Civil Rights Law

Will the waning Barack Obama administration rewrite religious hiring rules?

Will the waning Barack Obama administration rewrite religious hiring rules?

Church-and-state disputes are a hot beat and it's getting hotter all the time.

We have religious objections over the government’s transgender bid to control school toilets and locker rooms nationwide, the Supreme Court’s bounce back of the Little Sisters’ “Obamacare” contraception case, states’ debates over whether merchants can decline gay wedding services on religious grounds, and much else.

Media coverage to date shows little interest in how church-state policy might be affected by a President Clinton, or a President Trump, or the jurists on Donald Trump’s recent Supreme Court list, or a Justice Merrick Garland. Will this be raised at a big June 9-11 “religious right” confab in D.C.? Speakers will include Trump and former challengers Cruz, Fiorina, Huckabee, Kasich, Paul, and Rubio, plus House Speaker Paul Ryan and Senate Majority Leader Mitch McConnell.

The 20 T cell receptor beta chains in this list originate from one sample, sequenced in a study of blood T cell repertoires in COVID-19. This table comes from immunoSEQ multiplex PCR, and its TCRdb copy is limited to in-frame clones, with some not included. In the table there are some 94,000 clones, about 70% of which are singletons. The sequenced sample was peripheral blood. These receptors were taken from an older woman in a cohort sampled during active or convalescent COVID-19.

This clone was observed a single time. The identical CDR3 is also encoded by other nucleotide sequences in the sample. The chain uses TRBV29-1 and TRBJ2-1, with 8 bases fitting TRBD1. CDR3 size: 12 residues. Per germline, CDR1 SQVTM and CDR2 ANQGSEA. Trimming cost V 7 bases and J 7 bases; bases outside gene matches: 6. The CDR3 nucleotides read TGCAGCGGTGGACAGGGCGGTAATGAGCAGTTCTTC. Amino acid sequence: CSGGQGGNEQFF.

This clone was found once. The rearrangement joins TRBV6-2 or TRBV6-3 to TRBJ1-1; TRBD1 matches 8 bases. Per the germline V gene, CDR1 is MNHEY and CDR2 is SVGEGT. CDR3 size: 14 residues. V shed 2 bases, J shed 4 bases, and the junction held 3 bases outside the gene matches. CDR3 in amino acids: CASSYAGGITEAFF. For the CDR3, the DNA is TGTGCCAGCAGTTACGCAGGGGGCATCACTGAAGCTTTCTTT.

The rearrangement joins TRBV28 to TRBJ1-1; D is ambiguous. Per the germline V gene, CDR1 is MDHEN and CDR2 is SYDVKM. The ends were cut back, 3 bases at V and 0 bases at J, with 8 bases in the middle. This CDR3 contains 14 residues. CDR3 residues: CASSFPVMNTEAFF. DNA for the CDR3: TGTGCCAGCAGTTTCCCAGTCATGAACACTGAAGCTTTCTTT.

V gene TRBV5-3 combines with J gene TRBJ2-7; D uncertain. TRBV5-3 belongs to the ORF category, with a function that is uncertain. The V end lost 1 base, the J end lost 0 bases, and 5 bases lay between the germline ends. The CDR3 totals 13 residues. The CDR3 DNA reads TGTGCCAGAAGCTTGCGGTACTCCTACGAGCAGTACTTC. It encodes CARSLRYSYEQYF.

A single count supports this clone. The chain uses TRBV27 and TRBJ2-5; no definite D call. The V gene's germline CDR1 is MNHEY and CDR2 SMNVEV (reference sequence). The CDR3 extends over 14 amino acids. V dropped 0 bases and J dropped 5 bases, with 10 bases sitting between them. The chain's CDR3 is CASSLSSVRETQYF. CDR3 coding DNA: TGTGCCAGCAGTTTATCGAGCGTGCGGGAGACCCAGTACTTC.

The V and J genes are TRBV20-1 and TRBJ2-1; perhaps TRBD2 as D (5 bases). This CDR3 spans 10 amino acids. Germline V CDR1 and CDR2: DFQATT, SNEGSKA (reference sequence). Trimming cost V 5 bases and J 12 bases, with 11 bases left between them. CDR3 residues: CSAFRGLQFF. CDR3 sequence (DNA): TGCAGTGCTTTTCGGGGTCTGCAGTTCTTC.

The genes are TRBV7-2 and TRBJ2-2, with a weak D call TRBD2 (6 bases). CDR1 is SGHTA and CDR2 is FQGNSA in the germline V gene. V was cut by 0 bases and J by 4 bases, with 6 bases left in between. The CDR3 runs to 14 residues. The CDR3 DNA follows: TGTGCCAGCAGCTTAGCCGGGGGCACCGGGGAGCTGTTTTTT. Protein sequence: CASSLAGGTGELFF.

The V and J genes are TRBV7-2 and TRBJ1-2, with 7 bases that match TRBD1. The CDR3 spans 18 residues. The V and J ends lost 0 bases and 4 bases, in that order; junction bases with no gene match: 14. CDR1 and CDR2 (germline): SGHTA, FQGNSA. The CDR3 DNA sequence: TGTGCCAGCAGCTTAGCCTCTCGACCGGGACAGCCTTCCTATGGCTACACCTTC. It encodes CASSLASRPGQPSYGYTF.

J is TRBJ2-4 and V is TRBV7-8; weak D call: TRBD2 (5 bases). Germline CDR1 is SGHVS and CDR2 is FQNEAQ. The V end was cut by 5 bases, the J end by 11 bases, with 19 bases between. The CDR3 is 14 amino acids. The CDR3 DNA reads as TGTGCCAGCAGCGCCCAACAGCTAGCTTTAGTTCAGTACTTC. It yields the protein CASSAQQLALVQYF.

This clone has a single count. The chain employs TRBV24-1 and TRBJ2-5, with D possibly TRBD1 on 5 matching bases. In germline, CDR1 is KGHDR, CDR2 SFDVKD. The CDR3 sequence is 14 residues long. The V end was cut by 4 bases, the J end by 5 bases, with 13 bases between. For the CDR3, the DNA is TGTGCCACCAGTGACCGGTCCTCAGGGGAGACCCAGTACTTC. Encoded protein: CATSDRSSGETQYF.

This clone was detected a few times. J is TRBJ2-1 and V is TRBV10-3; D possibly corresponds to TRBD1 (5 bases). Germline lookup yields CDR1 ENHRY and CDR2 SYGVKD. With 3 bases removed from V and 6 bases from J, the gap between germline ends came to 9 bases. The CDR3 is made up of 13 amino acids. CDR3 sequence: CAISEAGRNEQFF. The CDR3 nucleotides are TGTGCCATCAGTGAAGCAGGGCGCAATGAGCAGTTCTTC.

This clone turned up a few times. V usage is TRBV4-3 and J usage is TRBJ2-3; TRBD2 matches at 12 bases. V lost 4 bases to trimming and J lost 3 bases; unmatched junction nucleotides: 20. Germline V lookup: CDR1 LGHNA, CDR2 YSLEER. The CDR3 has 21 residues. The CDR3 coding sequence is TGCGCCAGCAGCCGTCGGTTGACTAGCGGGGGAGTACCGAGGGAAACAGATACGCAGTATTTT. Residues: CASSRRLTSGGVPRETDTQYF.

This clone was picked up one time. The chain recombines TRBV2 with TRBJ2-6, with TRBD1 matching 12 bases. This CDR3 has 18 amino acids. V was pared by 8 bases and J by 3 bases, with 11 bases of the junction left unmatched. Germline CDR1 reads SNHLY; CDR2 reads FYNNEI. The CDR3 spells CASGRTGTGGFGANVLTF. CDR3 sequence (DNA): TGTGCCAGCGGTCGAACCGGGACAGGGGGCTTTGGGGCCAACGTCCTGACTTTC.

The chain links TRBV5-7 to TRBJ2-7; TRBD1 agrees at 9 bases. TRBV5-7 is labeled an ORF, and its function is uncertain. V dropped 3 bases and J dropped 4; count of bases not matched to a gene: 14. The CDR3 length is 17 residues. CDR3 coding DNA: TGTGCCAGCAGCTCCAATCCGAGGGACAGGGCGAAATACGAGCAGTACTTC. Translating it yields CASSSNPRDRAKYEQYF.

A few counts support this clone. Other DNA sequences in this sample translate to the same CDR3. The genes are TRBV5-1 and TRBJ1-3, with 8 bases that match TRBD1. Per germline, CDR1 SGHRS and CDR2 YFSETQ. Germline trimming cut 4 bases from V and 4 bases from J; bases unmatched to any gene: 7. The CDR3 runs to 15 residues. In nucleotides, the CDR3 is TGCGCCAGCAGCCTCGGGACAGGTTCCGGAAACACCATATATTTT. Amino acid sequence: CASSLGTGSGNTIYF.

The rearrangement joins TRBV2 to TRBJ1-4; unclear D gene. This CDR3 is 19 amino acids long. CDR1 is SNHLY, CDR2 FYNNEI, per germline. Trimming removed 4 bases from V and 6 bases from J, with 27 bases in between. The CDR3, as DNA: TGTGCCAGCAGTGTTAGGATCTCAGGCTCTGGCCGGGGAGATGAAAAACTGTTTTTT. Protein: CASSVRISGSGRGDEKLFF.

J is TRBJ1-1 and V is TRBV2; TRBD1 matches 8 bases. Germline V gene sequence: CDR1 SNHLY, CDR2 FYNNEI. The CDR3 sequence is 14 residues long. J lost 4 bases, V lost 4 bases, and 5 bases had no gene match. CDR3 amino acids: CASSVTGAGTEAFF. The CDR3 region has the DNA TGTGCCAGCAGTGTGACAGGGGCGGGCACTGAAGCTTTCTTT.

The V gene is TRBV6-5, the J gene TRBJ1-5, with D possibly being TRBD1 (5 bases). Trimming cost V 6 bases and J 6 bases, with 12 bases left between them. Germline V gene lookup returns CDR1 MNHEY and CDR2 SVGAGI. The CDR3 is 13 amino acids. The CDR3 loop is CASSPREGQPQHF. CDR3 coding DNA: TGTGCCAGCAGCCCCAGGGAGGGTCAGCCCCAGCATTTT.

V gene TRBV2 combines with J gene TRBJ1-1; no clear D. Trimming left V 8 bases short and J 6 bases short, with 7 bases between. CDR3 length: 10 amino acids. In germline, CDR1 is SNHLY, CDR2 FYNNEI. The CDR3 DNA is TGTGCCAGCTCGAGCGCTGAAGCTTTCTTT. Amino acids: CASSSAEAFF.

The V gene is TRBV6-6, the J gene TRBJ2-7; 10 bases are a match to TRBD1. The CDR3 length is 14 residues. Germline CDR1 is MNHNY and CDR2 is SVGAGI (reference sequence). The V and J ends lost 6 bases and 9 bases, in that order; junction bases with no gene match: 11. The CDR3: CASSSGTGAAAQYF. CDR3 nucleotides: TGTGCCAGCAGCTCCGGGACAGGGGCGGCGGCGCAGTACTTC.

Meanwhile, interest groups are ardently lobbying the Obama Administration to change religious hiring policies during its waning days. At issue is application of the federal Religious Freedom Restoration Act (RFRA) under the 2007 “World Vision memorandum” (click for .pdf) from the Bush Administration’s Department of Justice.

World Vision, a major evangelical organization, had landed a $1.5 million grant to provide mentoring for at-risk youths. The memo ruled that it’s legal for such religious agencies fulfilling service programs through  federal grants to consider religious faith in their hiring. The Obama White House has thus far resisted pressure to abolish that policy, most recently in a Feb. 22 letter from ranking Democrats in the U.S. House.

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